Trump’s potential for violating the Constitution with conflicts of interest is real.

Trump’s Potential for Violating the Constitution With Conflicts of Interest Is Very Real

Trump’s Potential for Violating the Constitution With Conflicts of Interest Is Very Real

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The Slatest
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Nov. 21 2016 2:35 PM

Trump’s Potential for Violating the Constitution With Conflicts of Interest Is Very Real

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Vice president–elect and president-elect.

Mandel Ngan/AFP/Getty Images

Over the weekend, Vice President–elect Mike Pence addressed the swirl of questions that have arisen around President-elect Donald Trump’s scores of potential conflicts of interest between his business entities and his role as head of the executive branch.

“I'm very confident working with the best legal minds in the country that the president-elect and his family will create the proper separation from his business as he goes forward,” Pence told Fox News on Sunday.

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“I’m very confident, he’s very confident, we’ll be able to create the proper separation,” he reiterated.

This is basically the party line of top Trump surrogates and officials. In an interview shortly after the election, Jake Tapper confronted possible secretary of state nominee Rudy Giuliani with the fact that any questions about conflicts of interest surrounding the Clinton Foundation are going to look like peanuts compared with President-elect Trump’s issues, unless he divests his vast business holdings rather than handing them off to his kids, as currently planned.

Giuliani appeared indignant to the point of bemusement. “Jake, Jake, Jake, I think that's a very unfair suggestion,” the former New York mayor replied.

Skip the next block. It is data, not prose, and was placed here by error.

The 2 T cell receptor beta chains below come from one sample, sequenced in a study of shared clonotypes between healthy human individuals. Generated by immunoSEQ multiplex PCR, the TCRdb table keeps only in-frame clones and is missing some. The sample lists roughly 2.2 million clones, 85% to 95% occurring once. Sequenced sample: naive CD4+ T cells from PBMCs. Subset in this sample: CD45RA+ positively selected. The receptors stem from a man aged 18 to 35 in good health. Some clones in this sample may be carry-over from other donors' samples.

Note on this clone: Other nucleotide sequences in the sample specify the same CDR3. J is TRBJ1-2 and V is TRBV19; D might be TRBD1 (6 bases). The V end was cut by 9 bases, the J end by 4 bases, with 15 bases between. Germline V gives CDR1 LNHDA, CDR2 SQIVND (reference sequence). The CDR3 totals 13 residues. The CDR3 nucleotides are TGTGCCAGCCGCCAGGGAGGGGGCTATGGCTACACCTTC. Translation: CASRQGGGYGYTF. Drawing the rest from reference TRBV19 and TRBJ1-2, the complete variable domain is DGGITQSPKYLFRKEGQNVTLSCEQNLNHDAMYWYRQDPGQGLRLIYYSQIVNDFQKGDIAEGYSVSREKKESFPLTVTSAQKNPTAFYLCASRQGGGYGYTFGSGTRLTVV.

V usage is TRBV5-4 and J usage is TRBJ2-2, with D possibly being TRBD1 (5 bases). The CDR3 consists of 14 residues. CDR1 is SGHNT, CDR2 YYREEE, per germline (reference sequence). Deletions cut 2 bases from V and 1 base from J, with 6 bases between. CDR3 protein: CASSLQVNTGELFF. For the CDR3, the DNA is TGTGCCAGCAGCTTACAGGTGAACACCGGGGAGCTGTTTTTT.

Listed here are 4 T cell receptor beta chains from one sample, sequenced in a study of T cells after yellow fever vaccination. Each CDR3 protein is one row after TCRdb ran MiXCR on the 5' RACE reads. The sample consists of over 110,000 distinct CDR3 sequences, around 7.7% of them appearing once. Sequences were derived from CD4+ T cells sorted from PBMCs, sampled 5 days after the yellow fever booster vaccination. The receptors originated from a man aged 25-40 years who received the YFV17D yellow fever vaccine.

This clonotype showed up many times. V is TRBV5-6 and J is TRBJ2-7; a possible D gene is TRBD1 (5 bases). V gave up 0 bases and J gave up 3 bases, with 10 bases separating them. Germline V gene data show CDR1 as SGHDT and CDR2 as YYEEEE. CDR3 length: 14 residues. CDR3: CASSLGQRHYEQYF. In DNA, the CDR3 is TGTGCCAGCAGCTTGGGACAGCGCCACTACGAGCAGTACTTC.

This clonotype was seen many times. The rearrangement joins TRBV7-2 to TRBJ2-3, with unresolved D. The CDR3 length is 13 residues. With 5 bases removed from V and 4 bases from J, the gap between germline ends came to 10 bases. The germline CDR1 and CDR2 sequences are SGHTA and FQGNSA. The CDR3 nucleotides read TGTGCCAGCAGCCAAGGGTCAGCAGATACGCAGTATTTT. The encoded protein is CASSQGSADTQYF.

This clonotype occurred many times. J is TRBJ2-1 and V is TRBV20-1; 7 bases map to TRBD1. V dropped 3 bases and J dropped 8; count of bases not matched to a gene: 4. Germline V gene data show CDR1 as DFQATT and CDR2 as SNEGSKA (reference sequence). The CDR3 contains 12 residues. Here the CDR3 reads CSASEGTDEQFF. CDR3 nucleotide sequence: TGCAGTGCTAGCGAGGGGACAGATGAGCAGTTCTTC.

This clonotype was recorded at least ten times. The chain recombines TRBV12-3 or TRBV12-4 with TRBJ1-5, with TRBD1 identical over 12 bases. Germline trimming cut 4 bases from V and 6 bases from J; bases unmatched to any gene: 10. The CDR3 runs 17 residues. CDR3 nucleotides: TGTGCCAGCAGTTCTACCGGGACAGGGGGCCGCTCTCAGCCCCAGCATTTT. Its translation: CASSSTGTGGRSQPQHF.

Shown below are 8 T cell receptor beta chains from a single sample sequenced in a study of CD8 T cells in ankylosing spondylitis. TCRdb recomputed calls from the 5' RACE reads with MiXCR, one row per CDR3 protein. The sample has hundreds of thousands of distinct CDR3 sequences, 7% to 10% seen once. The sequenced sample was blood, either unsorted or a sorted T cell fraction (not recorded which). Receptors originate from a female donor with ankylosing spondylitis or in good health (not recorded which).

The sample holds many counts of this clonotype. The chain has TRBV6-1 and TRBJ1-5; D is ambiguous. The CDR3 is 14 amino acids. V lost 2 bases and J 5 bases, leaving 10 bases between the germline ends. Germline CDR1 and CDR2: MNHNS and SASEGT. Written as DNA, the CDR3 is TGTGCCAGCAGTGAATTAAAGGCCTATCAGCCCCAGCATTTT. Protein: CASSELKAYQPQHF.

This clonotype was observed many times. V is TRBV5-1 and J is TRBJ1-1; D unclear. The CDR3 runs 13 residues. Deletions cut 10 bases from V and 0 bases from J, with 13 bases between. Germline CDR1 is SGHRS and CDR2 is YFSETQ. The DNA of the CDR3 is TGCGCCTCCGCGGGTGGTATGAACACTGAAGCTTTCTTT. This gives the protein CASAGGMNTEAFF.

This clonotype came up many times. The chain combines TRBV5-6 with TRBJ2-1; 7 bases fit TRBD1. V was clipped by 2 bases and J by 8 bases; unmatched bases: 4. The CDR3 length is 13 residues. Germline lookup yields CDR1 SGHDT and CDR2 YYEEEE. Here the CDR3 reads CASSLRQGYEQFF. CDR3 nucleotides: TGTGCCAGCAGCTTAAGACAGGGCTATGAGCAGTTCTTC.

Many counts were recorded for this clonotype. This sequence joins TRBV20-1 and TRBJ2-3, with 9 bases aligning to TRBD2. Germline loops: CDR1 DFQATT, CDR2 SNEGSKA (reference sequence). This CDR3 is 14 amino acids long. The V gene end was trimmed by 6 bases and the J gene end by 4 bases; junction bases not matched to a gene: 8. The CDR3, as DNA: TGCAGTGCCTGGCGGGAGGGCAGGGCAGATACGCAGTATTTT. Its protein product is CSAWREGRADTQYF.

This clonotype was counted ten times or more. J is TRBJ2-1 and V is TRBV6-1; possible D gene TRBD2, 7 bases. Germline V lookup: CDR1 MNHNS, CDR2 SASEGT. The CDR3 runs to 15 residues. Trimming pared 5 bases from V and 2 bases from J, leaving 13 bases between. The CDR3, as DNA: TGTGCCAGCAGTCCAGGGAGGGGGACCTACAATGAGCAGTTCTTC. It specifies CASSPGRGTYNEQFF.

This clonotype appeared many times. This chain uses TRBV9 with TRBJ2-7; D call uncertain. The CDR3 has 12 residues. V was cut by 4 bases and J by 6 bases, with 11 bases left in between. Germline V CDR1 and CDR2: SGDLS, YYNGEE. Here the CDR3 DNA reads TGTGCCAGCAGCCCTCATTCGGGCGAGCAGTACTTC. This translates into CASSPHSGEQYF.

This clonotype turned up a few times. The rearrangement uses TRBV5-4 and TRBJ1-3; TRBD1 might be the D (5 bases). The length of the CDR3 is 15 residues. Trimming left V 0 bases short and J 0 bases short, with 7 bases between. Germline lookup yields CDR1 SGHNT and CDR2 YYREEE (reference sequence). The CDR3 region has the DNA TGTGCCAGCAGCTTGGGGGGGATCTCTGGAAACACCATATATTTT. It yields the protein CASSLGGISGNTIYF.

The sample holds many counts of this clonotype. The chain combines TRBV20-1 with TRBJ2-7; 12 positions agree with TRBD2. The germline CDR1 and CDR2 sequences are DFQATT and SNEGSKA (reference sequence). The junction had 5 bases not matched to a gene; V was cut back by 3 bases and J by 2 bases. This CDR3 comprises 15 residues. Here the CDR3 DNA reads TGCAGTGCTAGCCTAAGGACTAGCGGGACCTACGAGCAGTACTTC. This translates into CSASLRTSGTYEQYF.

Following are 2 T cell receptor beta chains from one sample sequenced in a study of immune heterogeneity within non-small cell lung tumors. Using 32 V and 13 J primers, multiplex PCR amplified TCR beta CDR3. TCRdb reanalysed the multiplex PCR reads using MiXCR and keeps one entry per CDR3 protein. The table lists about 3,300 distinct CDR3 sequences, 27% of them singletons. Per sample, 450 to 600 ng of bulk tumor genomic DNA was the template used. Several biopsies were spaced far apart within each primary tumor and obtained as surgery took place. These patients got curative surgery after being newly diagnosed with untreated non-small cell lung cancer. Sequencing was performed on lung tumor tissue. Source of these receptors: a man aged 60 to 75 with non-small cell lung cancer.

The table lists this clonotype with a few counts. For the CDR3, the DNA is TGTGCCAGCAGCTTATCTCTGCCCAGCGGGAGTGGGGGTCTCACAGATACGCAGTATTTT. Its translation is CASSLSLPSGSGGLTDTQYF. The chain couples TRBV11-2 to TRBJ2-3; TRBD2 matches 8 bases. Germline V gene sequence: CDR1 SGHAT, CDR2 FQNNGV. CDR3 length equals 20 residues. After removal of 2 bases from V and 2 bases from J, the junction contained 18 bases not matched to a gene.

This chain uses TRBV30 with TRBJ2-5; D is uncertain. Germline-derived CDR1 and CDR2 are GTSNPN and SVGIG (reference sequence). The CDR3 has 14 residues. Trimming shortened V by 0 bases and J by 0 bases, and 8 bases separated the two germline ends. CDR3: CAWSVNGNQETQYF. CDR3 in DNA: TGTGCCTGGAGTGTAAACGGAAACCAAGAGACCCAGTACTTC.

“This man didn't run for president because he wants to get rich,” he continued. “He's rich already. So, I don't think you're going to have that happen unless you try to make it happen.”

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The message across the board is clear: You can trust Donald Trump and his hand-selected appointees to do the right thing without any legal or even basic ethical strictures whatsoever in place. Don’t worry. Nothing untoward could possibly happen. There will be a wall of separation. It’s going to be a great, big, beautiful, yuuge wall of separation. So, it won’t be an issue unless you in the media make it an issue. That’s on you, not us. Trust us.

Not even three weeks after the election, that trust appears to have already been broken a number of times, with the Washington Post on Monday additionally reporting on the countless potential future ethical violations.

Last week, Trump met with Indian business partners, showing that the separation between governing Trump and businessman Trump is so far nonexistent. The Washington Post reported that foreign diplomats are attempting to curry favor with the new president by staying at his new hotel in Washington, D.C. The lease for that hotel, which Trump’s children are likely to have to renegotiate over the years with Trump’s administration, also explicitly forbids any “elected official of the Government of the United States” from participating in the lease or receiving benefit from it. Trump’s daughter Ivanka, who has been a key adviser during his transition but also is set to be one of the children running Trump’s business while he’s president, joined Trump when he met Japanese Prime Minister Shinzo Abe. There were numerous reports, which the Trump camp later denied, that the incoming administration was seeking to get security clearance for Ivanka’s husband, Jared Kushner. All of this should be hugely troubling to anyone concerned that there will be no oversight over Trump, that maybe he’s the type of man that could turn the presidency into a personal piggy bank for himself and his allies, and that maybe this might be a bad thing.